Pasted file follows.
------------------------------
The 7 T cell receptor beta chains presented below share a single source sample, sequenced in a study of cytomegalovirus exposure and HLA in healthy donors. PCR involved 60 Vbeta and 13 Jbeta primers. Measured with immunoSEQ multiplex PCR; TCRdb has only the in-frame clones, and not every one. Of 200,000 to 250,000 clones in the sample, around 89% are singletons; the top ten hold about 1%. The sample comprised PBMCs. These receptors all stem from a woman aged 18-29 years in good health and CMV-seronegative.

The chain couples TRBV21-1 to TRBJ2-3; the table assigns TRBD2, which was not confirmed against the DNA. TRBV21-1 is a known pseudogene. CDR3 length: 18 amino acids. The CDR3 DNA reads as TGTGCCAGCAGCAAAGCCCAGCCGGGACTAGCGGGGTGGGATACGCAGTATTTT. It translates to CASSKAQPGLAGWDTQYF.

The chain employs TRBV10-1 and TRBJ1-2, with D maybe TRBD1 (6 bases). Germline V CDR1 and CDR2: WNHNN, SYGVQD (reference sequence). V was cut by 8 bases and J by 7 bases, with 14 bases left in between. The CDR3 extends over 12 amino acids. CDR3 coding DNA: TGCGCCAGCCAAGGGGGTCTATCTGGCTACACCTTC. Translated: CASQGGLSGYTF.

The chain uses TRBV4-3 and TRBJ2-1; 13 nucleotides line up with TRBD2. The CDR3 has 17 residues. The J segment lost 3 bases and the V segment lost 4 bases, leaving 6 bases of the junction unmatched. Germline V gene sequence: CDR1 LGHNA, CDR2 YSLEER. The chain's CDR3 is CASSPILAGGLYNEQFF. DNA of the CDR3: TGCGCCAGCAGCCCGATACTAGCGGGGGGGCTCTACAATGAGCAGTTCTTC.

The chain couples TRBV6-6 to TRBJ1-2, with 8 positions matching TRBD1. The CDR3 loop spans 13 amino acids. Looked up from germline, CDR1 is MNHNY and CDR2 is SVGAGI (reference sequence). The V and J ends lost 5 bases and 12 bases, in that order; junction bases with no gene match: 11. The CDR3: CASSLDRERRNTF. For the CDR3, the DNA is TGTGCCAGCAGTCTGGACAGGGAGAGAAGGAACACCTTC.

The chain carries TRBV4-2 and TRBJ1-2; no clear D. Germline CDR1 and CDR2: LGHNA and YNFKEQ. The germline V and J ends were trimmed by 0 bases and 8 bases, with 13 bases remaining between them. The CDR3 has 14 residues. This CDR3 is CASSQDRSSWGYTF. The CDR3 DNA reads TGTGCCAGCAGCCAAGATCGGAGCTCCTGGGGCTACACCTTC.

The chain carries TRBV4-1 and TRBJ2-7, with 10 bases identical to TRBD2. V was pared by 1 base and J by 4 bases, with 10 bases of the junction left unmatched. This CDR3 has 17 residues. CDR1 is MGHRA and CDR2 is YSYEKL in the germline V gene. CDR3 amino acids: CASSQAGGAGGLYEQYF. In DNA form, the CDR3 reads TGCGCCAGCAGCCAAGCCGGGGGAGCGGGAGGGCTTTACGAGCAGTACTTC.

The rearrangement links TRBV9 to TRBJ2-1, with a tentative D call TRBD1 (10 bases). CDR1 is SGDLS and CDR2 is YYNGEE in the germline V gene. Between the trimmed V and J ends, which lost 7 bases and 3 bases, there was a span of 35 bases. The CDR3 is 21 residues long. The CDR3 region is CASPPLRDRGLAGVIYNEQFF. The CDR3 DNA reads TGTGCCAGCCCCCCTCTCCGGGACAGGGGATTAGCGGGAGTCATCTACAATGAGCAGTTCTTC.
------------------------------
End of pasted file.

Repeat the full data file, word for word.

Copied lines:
The 7 T cell receptor beta chains presented below share a single source sample, sequenced in a study of cytomegalovirus exposure and HLA in healthy donors. PCR involved 60 Vbeta and 13 Jbeta primers. Measured with immunoSEQ multiplex PCR; TCRdb has only the in-frame clones, and not every one. Of 200,000 to 250,000 clones in the sample, around 89% are singletons; the top ten hold about 1%. The sample comprised PBMCs. These receptors all stem from a woman aged 18-29 years in good health and CMV-seronegative.

The chain couples TRBV21-1 to TRBJ2-3; the table assigns TRBD2, which was not confirmed against the DNA. TRBV21-1 is a known pseudogene. CDR3 length: 18 amino acids. The CDR3 DNA reads as TGTGCCAGCAGCAAAGCCCAGCCGGGACTAGCGGGGTGGGATACGCAGTATTTT. It translates to CASSKAQPGLAGWDTQYF.

The chain employs TRBV10-1 and TRBJ1-2, with D maybe TRBD1 (6 bases). Germline V CDR1 and CDR2: WNHNN, SYGVQD (reference sequence). V was cut by 8 bases and J by 7 bases, with 14 bases left in between. The CDR3 extends over 12 amino acids. CDR3 coding DNA: TGCGCCAGCCAAGGGGGTCTATCTGGCTACACCTTC. Translated: CASQGGLSGYTF.

The chain uses TRBV4-3 and TRBJ2-1; 13 nucleotides line up with TRBD2. The CDR3 has 17 residues. The J segment lost 3 bases and the V segment lost 4 bases, leaving 6 bases of the junction unmatched. Germline V gene sequence: CDR1 LGHNA, CDR2 YSLEER. The chain's CDR3 is CASSPILAGGLYNEQFF. DNA of the CDR3: TGCGCCAGCAGCCCGATACTAGCGGGGGGGCTCTACAATGAGCAGTTCTTC.

The chain couples TRBV6-6 to TRBJ1-2, with 8 positions matching TRBD1. The CDR3 loop spans 13 amino acids. Looked up from germline, CDR1 is MNHNY and CDR2 is SVGAGI (reference sequence). The V and J ends lost 5 bases and 12 bases, in that order; junction bases with no gene match: 11. The CDR3: CASSLDRERRNTF. For the CDR3, the DNA is TGTGCCAGCAGTCTGGACAGGGAGAGAAGGAACACCTTC.

The chain carries TRBV4-2 and TRBJ1-2; no clear D. Germline CDR1 and CDR2: LGHNA and YNFKEQ. The germline V and J ends were trimmed by 0 bases and 8 bases, with 13 bases remaining between them. The CDR3 has 14 residues. This CDR3 is CASSQDRSSWGYTF. The CDR3 DNA reads TGTGCCAGCAGCCAAGATCGGAGCTCCTGGGGCTACACCTTC.

The chain carries TRBV4-1 and TRBJ2-7, with 10 bases identical to TRBD2. V was pared by 1 base and J by 4 bases, with 10 bases of the junction left unmatched. This CDR3 has 17 residues. CDR1 is MGHRA and CDR2 is YSYEKL in the germline V gene. CDR3 amino acids: CASSQAGGAGGLYEQYF. In DNA form, the CDR3 reads TGCGCCAGCAGCCAAGCCGGGGGAGCGGGAGGGCTTTACGAGCAGTACTTC.

The rearrangement links TRBV9 to TRBJ2-1, with a tentative D call TRBD1 (10 bases). CDR1 is SGDLS and CDR2 is YYNGEE in the germline V gene. Between the trimmed V and J ends, which lost 7 bases and 3 bases, there was a span of 35 bases. The CDR3 is 21 residues long. The CDR3 region is CASPPLRDRGLAGVIYNEQFF. The CDR3 DNA reads TGTGCCAGCCCCCCTCTCCGGGACAGGGGATTAGCGGGAGTCATCTACAATGAGCAGTTCTTC.